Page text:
One by one, the pieces of the puzzle are falling into place. A picture is now emerging of a real estate industry substantially improved in terms of both supply/demand economics and investment performance potential. The keynote of the 1994 Landauer Real Estate Market Forecast identified the fundamental theme - the U.S. economy is now the ally of the real estate industry, not its enemy.

The broadening base of the economic expansion could, in fact, serve to lull the impatient into overconfidence. Government tallies of non-agricultural employment were showing a year-to-year gain of three million jobs by mid-1994. The unemployment rate dropped below 6%. We are bound to hear some claim that "a rising tide lifts all boats." This cliche, always a sign of sloppy thinking, is especially dangerous now, when the rate of change differs so much among economic sectors and across regions of the country.

Real wages have risen for the first time since 1986, and the Federal Reserve has taken that as a signal of potential future inflation. The Fed sees other warning signs as well: high capacity utilization rates of 84%, delays in shipments and rising sensitive materials prices. So even with the CPI well behaved and wholesale prices quiescent, the cycle of rising interest rates appears to extend into 1995.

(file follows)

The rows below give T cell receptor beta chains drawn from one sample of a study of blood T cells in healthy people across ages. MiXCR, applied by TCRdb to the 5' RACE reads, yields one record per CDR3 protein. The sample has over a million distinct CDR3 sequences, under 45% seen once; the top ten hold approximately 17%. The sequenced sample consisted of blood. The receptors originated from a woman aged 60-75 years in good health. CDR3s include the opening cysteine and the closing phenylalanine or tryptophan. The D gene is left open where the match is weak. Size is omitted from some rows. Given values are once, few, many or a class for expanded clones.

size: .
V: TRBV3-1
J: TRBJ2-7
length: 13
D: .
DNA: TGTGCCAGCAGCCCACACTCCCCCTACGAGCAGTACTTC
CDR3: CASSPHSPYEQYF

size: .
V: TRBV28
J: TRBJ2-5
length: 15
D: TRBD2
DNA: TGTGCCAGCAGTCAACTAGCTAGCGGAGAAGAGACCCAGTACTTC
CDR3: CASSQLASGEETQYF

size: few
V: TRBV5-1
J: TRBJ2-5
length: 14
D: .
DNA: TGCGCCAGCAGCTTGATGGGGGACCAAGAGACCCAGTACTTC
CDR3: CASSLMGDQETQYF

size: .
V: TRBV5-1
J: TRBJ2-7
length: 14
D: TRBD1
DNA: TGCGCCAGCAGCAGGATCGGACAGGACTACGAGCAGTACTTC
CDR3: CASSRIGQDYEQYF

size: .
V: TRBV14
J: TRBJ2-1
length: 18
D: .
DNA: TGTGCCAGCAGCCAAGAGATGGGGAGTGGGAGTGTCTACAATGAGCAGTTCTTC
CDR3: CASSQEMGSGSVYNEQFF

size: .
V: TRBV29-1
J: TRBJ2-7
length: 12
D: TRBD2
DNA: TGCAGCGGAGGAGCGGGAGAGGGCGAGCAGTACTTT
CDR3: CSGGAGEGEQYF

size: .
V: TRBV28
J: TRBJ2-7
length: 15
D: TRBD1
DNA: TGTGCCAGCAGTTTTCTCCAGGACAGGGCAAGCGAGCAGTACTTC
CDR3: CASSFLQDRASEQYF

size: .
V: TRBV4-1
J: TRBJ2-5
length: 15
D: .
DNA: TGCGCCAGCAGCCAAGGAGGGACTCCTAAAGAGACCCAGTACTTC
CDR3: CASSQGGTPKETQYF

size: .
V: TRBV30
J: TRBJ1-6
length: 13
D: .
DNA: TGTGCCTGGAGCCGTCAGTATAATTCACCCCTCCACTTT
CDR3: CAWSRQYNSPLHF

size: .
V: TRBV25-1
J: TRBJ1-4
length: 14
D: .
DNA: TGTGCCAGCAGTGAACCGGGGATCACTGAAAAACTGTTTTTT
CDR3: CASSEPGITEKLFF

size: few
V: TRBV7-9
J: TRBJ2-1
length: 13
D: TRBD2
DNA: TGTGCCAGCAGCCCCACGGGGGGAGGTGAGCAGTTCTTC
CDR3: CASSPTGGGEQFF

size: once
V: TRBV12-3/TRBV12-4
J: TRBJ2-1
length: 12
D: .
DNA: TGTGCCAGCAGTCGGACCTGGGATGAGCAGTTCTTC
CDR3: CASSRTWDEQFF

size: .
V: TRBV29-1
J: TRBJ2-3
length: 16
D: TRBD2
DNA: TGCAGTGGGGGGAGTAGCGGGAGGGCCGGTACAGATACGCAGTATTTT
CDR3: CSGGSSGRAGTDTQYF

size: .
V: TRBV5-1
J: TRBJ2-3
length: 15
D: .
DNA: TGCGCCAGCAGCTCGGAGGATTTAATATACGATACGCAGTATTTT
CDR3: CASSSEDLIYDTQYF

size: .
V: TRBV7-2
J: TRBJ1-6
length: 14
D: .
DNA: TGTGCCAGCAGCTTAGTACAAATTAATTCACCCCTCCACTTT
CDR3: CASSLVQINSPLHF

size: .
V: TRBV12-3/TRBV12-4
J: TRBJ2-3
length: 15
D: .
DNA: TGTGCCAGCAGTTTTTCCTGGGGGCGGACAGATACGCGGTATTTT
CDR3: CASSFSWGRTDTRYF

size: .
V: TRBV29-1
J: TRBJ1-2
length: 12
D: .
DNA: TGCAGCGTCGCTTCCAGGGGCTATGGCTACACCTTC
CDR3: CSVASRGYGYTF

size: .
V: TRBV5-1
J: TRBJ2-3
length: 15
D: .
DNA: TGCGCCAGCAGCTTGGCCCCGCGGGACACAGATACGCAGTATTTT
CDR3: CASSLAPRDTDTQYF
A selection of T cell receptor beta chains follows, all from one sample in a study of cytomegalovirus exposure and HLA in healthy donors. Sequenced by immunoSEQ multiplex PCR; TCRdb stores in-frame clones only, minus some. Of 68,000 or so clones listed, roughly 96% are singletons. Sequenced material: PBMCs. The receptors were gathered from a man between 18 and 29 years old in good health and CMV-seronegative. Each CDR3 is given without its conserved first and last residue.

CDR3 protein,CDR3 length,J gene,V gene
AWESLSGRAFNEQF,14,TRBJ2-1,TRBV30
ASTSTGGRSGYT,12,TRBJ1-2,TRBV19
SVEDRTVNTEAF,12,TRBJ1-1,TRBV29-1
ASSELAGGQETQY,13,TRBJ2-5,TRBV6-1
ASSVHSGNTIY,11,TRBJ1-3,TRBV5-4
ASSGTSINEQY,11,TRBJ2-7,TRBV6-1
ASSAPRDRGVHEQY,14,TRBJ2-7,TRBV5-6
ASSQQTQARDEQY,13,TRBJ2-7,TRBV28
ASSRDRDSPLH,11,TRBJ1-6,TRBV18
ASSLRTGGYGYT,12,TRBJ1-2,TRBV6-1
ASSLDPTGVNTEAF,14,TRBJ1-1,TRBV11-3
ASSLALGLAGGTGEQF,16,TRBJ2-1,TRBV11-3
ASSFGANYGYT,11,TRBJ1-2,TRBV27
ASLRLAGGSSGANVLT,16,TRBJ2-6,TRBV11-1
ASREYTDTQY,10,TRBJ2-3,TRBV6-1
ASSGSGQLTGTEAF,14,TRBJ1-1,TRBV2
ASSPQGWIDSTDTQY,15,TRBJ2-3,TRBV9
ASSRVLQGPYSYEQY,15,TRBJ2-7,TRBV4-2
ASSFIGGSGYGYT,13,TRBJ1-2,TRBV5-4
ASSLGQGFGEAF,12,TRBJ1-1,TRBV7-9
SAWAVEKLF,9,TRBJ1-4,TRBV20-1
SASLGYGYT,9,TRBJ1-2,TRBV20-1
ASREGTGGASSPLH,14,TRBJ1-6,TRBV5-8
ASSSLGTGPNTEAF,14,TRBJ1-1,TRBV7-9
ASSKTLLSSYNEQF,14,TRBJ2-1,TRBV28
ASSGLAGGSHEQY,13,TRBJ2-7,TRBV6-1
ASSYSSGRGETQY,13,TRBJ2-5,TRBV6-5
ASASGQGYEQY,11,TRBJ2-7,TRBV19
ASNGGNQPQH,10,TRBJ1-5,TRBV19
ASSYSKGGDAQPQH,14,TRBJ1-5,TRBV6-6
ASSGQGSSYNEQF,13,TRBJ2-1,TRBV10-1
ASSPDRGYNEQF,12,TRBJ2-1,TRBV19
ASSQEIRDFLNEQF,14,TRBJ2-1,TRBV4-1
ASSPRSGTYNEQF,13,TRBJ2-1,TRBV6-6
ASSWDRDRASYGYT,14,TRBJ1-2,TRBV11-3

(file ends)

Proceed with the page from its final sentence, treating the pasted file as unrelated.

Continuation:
Last year's Forecast warned of the potential for a brief 6% - 8% spike in inflation sometime during the 1994 - 1998 period. Now the Fed and the debt markets seem to be acting upon a similar belief. The "inflation premium" represented in the spread between the current CPI and the yield on the 10-year treasury bond has risen to 4.4%, and there is a possibility it could grow above 5%, as it did the last time real wages expanded. This would raise the risk of the kind of severe slowdown the economy experienced in 1986, the so-called "growth recession," which was the precursor of the 1987 market turmoil.

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Landauer does not believe such severe retrenchment is likely. Instead, we think economic growth will moderate to just under 3%. Sectoral advantage will shift. Non-durable goods production and retailing should accelerate while interest rate-sensitive sectors like durables manufacturing and new home construction will experience less vigorous activity.